Подпись: Figure P-3 Stacked Tongue 577 chairs, designed by Pierre Paulin (1967), tubular steel armature surrounded with rubber webbing and expanded foam, upholstered in polyester stretch fabric. Manufactured by Artifort. 33% inches wide; 35% inches deep; 24 inches high; 133/s inches seat height (85 cm wide; 90 cm deep; 61 cm high; 34 cm seat height). Photography by Jim Postell, 2011.Furniture DesignFurniture Design
Think about the influence that material properties, use, applied forces, the surrounding environment, and ergonomics have on furniture design. Reflect upon the historical, cultural, political, and societal conditions revealed in the way people sit, rest, work, and play, or the human factors research and anthropometric data on which furniture designers rely. Many factors should be considered when designing furniture. Most are situated within personal, cultural, disciplinary, and professional frames of reference.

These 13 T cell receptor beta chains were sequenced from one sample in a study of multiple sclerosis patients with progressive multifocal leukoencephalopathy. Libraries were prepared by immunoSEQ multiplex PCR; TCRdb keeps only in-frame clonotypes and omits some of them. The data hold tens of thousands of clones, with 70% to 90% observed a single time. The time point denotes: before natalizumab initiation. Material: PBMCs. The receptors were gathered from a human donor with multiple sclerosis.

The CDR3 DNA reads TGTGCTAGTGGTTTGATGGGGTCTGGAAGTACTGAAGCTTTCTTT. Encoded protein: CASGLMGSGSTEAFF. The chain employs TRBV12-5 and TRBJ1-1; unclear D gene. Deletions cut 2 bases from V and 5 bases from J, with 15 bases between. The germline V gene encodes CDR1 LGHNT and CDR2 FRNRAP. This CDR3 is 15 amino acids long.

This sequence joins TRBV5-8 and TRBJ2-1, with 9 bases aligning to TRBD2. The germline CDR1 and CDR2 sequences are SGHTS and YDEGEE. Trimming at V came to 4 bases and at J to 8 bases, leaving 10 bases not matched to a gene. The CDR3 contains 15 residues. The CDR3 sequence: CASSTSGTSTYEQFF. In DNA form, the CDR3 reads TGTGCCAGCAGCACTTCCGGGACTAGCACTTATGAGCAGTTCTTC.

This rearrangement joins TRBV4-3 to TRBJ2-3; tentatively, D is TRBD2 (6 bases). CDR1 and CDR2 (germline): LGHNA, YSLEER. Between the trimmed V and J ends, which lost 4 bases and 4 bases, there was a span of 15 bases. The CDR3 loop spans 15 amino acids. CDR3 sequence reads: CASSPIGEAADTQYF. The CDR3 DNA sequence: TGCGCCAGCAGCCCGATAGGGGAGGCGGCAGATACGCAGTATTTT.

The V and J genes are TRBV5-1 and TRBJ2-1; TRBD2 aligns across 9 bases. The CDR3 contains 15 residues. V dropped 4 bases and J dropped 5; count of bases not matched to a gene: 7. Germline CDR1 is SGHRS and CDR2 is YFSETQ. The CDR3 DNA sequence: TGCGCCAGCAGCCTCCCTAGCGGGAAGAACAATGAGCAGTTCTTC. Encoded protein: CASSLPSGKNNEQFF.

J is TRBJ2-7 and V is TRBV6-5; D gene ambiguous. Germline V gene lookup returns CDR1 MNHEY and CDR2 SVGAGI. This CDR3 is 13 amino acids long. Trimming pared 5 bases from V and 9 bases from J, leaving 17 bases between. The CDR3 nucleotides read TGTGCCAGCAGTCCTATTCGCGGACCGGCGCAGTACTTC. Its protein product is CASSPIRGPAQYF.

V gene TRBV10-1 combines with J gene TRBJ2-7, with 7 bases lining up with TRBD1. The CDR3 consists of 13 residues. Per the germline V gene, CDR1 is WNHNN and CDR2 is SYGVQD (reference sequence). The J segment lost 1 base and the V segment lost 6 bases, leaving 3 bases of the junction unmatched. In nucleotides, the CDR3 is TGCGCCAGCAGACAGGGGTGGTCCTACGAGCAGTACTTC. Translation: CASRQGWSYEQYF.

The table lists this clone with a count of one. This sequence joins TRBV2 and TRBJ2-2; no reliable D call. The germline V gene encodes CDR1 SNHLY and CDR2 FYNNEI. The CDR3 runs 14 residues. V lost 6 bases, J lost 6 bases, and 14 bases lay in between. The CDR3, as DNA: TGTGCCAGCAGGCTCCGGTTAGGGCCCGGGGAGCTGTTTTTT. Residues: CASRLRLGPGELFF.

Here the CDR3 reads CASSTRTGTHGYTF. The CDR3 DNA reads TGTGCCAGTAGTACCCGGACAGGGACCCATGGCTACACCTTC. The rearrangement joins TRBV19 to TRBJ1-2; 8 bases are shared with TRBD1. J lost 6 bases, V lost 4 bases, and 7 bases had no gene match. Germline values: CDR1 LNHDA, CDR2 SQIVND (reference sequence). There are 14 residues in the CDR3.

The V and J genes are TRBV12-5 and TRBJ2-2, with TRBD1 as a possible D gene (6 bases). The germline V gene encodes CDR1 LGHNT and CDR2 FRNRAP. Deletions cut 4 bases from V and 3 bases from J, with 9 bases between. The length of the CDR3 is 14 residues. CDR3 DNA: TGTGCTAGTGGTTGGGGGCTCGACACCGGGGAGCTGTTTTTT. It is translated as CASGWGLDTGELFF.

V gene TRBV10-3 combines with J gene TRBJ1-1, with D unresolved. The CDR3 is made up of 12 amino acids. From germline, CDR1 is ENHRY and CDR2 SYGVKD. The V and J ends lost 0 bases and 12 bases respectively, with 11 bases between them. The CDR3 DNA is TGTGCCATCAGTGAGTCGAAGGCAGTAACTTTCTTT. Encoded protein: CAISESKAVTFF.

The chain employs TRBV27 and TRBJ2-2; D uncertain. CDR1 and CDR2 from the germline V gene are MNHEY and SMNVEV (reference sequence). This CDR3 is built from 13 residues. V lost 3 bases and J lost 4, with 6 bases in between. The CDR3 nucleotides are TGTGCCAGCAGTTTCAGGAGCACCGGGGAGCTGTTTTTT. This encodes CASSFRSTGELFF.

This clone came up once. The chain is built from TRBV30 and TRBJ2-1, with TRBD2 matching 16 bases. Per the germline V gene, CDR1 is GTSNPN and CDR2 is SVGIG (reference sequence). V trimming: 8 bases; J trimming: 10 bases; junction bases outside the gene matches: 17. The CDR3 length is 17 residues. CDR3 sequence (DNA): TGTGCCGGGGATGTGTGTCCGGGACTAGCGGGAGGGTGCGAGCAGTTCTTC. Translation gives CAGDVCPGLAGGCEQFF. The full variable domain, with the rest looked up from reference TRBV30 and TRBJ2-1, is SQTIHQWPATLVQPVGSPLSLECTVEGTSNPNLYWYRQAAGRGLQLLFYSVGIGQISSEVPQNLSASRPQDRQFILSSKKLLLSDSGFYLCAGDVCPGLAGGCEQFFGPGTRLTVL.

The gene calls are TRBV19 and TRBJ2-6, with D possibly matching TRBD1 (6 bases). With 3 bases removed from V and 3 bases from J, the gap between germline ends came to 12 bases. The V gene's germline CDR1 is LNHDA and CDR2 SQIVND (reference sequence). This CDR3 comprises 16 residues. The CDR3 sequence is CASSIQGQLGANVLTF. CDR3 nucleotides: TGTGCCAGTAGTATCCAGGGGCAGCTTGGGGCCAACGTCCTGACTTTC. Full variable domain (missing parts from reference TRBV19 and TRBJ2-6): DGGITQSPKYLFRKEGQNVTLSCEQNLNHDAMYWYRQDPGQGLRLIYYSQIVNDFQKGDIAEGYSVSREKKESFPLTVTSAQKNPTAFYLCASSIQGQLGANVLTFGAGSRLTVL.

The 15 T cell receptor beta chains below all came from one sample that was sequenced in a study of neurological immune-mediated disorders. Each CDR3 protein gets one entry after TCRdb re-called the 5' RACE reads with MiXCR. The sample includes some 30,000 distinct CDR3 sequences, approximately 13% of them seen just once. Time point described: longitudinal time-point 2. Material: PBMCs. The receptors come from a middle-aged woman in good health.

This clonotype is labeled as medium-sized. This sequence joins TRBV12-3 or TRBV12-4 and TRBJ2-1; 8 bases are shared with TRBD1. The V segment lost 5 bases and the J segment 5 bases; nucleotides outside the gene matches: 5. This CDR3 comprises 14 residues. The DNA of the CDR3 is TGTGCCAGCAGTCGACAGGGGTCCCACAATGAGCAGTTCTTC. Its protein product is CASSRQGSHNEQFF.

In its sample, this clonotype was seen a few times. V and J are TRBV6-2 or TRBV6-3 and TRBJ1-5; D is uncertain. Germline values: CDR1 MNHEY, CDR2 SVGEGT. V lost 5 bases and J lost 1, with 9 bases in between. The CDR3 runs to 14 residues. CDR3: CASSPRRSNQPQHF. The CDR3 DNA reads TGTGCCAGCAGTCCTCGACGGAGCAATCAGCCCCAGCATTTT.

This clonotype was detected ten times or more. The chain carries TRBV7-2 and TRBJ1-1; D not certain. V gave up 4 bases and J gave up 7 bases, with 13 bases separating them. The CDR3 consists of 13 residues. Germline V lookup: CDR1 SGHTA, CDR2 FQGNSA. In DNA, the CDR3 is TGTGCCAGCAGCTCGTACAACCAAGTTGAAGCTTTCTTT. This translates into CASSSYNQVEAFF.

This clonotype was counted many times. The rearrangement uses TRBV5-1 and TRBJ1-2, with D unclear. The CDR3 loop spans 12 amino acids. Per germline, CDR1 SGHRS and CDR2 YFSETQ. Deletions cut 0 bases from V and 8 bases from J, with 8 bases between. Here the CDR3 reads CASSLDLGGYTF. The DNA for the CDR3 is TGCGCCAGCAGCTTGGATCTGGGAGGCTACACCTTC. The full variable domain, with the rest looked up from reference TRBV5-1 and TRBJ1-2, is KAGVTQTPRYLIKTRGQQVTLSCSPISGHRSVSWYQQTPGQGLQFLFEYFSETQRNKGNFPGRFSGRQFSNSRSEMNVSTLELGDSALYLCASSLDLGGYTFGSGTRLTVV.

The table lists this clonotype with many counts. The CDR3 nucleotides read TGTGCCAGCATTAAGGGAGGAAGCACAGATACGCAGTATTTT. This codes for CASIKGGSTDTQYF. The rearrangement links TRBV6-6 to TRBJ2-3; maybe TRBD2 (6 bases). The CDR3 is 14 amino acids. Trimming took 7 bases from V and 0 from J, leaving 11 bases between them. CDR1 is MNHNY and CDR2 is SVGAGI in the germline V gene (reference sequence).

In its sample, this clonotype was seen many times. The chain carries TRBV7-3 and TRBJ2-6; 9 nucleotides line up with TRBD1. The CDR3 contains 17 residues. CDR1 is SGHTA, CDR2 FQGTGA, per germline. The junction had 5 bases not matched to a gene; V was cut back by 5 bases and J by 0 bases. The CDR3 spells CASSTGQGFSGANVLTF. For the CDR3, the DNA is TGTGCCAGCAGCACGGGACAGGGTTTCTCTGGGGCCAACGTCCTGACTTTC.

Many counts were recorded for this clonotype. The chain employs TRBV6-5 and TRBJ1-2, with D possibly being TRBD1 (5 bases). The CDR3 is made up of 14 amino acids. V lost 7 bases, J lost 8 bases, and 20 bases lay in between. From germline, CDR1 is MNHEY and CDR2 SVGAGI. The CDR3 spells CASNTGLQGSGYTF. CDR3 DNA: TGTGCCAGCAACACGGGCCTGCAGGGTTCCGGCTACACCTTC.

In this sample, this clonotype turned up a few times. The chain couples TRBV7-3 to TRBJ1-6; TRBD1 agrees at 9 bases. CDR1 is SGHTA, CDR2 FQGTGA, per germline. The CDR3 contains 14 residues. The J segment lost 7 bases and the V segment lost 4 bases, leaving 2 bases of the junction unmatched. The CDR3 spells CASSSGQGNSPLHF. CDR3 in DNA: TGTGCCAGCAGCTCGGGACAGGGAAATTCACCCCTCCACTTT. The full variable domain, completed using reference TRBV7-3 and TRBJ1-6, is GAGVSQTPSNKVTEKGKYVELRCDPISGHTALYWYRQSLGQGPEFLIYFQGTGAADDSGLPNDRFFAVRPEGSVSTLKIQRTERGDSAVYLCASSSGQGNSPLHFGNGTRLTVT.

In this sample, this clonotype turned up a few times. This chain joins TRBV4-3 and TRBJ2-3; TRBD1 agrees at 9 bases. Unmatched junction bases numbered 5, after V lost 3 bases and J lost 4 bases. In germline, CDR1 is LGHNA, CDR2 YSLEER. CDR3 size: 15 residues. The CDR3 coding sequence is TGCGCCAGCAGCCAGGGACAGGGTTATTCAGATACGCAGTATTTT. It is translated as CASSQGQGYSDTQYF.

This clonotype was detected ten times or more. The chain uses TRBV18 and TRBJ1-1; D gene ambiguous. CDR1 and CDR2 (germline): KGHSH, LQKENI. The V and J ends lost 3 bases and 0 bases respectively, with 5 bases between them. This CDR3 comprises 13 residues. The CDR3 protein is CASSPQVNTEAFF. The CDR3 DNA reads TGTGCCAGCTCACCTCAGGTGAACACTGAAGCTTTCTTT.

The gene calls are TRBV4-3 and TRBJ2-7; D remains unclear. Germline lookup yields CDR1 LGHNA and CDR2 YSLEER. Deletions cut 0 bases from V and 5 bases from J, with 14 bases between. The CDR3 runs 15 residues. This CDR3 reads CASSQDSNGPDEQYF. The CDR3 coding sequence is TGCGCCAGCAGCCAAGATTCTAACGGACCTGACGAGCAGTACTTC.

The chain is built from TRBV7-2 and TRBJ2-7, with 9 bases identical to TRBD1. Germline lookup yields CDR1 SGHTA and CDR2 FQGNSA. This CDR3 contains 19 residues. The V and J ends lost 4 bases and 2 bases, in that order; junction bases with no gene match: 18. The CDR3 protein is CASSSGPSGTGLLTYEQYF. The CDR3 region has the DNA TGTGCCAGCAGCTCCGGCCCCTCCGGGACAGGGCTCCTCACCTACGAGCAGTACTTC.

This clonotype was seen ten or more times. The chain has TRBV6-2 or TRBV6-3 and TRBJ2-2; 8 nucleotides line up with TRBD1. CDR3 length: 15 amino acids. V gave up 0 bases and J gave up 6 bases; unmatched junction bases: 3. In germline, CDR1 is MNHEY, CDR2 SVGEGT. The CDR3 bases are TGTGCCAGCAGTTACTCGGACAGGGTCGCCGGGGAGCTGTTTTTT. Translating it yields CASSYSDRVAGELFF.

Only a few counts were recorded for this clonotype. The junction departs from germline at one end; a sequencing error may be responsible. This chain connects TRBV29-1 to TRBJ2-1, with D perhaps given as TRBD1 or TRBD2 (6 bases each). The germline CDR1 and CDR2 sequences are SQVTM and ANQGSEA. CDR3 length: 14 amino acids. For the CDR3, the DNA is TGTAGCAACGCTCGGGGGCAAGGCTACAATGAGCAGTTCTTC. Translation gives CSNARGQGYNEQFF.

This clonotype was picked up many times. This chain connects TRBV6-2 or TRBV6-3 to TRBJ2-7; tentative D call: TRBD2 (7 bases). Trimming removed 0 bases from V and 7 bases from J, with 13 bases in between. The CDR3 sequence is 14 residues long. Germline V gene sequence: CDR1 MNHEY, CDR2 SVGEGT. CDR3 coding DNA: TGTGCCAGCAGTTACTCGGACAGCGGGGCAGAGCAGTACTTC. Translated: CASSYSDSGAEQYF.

This second-edition textbook is written to serve students and fur­niture designers as a comprehensive survey and resource to give a deeper understanding and provide knowledge and inspiration for designing and making furniture. It has been rewritten to deliver a more extensive overview of furniture design through further docu­mentation and analysis, with focus upon the stories and design intentions behind the furniture examples presented in this book. There are broader examples of furniture presented throughout the book, in-depth material specifications, and updated material cover­ing digital design and fabrication technologies. The primary intention of this book is to articulate how ideas, use, design process, materials, and fabrication methods contribute to furniture design. This was a central theme in the first edition. This edition attempts to be more effective in achieving that goal.

Revisions have been made to each of the 10 chapters, which include:

Chapter 1, "Introduction to Furniture Design," presents an expanded overview to the discipline and introduces threads of disciplinary-centered research and research methods. Basic relationships are outlined between furniture and design, set­ting the stage for a comprehensive and extensive survey. Chapter 2, "Function and Social Use," describes social-use categories, notions of utility, ergonomics, and function. Chapter 3, "Form, Spatial Organization, and Typological Orders," addresses a range of physical, compositional, and spatial characteristics in furniture design.